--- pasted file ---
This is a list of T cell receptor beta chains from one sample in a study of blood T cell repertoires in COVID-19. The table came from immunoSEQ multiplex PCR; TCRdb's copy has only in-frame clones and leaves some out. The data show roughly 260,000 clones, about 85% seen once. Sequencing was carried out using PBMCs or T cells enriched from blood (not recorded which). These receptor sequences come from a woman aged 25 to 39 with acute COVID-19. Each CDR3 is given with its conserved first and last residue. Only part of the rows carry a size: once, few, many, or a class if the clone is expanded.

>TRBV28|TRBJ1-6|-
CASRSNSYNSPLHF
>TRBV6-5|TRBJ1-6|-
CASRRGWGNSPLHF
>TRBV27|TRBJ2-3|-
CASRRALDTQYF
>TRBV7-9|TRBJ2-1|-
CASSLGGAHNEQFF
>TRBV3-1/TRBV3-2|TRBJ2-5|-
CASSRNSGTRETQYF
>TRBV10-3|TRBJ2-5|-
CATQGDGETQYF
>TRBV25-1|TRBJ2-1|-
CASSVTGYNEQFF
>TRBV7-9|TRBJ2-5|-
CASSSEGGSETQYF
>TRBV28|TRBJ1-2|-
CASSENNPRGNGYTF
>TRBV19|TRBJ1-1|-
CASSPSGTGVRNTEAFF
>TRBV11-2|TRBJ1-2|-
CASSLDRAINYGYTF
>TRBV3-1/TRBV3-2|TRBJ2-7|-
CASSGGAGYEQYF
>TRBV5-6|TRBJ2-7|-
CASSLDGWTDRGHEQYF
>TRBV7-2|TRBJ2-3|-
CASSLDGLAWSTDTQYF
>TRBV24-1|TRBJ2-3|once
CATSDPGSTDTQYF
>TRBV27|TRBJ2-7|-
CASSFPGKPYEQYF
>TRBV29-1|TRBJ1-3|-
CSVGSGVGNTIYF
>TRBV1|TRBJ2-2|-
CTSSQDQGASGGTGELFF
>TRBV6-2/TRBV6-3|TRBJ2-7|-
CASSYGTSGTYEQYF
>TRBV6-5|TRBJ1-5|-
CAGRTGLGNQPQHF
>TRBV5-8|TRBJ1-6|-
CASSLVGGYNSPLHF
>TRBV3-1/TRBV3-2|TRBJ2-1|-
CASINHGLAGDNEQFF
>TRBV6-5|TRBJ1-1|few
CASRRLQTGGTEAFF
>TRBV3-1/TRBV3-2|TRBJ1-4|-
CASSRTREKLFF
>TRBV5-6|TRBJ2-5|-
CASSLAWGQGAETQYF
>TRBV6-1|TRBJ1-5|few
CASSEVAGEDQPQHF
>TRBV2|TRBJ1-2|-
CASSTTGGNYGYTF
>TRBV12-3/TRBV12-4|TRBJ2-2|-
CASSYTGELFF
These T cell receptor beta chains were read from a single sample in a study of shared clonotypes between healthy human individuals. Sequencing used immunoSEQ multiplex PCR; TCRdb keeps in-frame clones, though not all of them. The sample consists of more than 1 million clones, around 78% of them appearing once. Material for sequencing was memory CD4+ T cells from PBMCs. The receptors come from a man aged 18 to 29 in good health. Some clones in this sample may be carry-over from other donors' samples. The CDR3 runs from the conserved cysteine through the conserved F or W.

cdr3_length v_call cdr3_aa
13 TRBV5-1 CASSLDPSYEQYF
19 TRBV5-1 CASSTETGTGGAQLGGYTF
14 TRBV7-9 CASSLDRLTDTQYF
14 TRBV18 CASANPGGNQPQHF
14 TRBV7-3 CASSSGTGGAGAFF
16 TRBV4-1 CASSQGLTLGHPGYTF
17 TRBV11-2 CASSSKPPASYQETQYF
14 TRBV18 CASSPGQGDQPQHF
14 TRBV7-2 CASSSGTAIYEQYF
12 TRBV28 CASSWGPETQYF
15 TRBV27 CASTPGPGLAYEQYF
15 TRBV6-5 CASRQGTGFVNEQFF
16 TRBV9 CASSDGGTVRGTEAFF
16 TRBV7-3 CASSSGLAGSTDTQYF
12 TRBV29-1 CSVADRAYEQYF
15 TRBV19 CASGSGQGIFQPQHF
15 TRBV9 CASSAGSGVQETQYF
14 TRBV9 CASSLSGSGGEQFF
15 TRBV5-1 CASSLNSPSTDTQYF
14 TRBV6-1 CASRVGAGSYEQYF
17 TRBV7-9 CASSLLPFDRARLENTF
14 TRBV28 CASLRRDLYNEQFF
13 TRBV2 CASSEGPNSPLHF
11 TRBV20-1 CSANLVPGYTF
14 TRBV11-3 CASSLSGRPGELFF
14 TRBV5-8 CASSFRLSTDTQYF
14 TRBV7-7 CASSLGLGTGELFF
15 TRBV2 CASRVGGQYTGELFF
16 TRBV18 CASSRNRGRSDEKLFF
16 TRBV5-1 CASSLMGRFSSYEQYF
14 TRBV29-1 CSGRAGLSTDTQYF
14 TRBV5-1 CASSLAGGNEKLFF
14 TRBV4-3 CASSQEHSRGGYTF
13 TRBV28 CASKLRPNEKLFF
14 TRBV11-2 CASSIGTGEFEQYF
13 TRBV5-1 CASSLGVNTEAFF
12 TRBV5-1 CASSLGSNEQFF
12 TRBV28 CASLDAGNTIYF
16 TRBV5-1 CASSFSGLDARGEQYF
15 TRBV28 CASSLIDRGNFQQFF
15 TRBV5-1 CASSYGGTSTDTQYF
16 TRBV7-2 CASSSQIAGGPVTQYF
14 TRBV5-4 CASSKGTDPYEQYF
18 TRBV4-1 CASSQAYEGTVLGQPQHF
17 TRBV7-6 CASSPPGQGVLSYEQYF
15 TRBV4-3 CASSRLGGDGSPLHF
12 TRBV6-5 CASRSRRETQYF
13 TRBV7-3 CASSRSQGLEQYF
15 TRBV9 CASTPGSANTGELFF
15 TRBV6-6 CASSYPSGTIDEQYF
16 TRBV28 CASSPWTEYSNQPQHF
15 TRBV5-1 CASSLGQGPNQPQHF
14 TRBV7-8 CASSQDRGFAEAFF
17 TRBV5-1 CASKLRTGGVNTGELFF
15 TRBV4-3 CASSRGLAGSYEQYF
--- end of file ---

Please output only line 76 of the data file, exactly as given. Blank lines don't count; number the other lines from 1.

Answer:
15 TRBV9 CASSAGSGVQETQYF